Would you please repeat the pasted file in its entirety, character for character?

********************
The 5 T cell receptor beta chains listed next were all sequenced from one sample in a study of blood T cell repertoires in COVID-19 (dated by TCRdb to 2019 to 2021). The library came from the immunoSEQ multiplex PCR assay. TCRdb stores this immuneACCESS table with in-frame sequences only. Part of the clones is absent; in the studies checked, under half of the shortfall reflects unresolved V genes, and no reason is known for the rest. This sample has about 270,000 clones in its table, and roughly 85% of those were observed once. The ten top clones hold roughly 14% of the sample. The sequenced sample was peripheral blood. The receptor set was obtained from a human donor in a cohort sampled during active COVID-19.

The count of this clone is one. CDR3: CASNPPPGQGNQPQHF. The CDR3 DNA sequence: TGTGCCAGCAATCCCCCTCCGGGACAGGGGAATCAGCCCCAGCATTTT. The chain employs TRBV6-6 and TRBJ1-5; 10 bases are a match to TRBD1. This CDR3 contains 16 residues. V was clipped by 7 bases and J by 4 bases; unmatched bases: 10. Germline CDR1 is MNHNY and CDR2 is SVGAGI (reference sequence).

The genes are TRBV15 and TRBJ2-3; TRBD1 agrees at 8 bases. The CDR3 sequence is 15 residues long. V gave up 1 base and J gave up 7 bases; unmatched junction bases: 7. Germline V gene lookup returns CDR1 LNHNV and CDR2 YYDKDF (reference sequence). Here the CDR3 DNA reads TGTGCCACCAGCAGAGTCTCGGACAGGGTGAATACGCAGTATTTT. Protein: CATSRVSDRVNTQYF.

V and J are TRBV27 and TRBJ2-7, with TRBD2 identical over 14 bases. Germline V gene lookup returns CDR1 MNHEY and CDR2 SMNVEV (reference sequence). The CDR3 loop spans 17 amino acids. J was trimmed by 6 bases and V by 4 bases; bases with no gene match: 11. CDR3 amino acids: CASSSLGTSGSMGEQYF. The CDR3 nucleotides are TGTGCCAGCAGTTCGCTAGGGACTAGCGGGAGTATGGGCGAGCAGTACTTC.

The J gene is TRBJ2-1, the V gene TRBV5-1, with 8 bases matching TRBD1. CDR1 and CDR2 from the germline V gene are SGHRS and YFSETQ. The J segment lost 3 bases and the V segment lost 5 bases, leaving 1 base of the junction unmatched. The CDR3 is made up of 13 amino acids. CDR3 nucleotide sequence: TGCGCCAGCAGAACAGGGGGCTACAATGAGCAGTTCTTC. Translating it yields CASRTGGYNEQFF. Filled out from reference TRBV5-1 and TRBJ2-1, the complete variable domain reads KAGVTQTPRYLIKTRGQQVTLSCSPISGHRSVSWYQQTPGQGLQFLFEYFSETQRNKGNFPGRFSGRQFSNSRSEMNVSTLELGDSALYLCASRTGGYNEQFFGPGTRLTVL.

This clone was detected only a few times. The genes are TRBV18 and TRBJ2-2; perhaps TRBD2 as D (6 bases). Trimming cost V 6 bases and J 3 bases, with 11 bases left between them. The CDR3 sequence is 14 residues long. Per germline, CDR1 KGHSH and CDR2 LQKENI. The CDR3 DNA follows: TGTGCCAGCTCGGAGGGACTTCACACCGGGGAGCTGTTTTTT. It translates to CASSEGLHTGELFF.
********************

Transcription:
The 5 T cell receptor beta chains listed next were all sequenced from one sample in a study of blood T cell repertoires in COVID-19 (dated by TCRdb to 2019 to 2021). The library came from the immunoSEQ multiplex PCR assay. TCRdb stores this immuneACCESS table with in-frame sequences only. Part of the clones is absent; in the studies checked, under half of the shortfall reflects unresolved V genes, and no reason is known for the rest. This sample has about 270,000 clones in its table, and roughly 85% of those were observed once. The ten top clones hold roughly 14% of the sample. The sequenced sample was peripheral blood. The receptor set was obtained from a human donor in a cohort sampled during active COVID-19.

The count of this clone is one. CDR3: CASNPPPGQGNQPQHF. The CDR3 DNA sequence: TGTGCCAGCAATCCCCCTCCGGGACAGGGGAATCAGCCCCAGCATTTT. The chain employs TRBV6-6 and TRBJ1-5; 10 bases are a match to TRBD1. This CDR3 contains 16 residues. V was clipped by 7 bases and J by 4 bases; unmatched bases: 10. Germline CDR1 is MNHNY and CDR2 is SVGAGI (reference sequence).

The genes are TRBV15 and TRBJ2-3; TRBD1 agrees at 8 bases. The CDR3 sequence is 15 residues long. V gave up 1 base and J gave up 7 bases; unmatched junction bases: 7. Germline V gene lookup returns CDR1 LNHNV and CDR2 YYDKDF (reference sequence). Here the CDR3 DNA reads TGTGCCACCAGCAGAGTCTCGGACAGGGTGAATACGCAGTATTTT. Protein: CATSRVSDRVNTQYF.

V and J are TRBV27 and TRBJ2-7, with TRBD2 identical over 14 bases. Germline V gene lookup returns CDR1 MNHEY and CDR2 SMNVEV (reference sequence). The CDR3 loop spans 17 amino acids. J was trimmed by 6 bases and V by 4 bases; bases with no gene match: 11. CDR3 amino acids: CASSSLGTSGSMGEQYF. The CDR3 nucleotides are TGTGCCAGCAGTTCGCTAGGGACTAGCGGGAGTATGGGCGAGCAGTACTTC.

The J gene is TRBJ2-1, the V gene TRBV5-1, with 8 bases matching TRBD1. CDR1 and CDR2 from the germline V gene are SGHRS and YFSETQ. The J segment lost 3 bases and the V segment lost 5 bases, leaving 1 base of the junction unmatched. The CDR3 is made up of 13 amino acids. CDR3 nucleotide sequence: TGCGCCAGCAGAACAGGGGGCTACAATGAGCAGTTCTTC. Translating it yields CASRTGGYNEQFF. Filled out from reference TRBV5-1 and TRBJ2-1, the complete variable domain reads KAGVTQTPRYLIKTRGQQVTLSCSPISGHRSVSWYQQTPGQGLQFLFEYFSETQRNKGNFPGRFSGRQFSNSRSEMNVSTLELGDSALYLCASRTGGYNEQFFGPGTRLTVL.

This clone was detected only a few times. The genes are TRBV18 and TRBJ2-2; perhaps TRBD2 as D (6 bases). Trimming cost V 6 bases and J 3 bases, with 11 bases left between them. The CDR3 sequence is 14 residues long. Per germline, CDR1 KGHSH and CDR2 LQKENI. The CDR3 DNA follows: TGTGCCAGCTCGGAGGGACTTCACACCGGGGAGCTGTTTTTT. It translates to CASSEGLHTGELFF.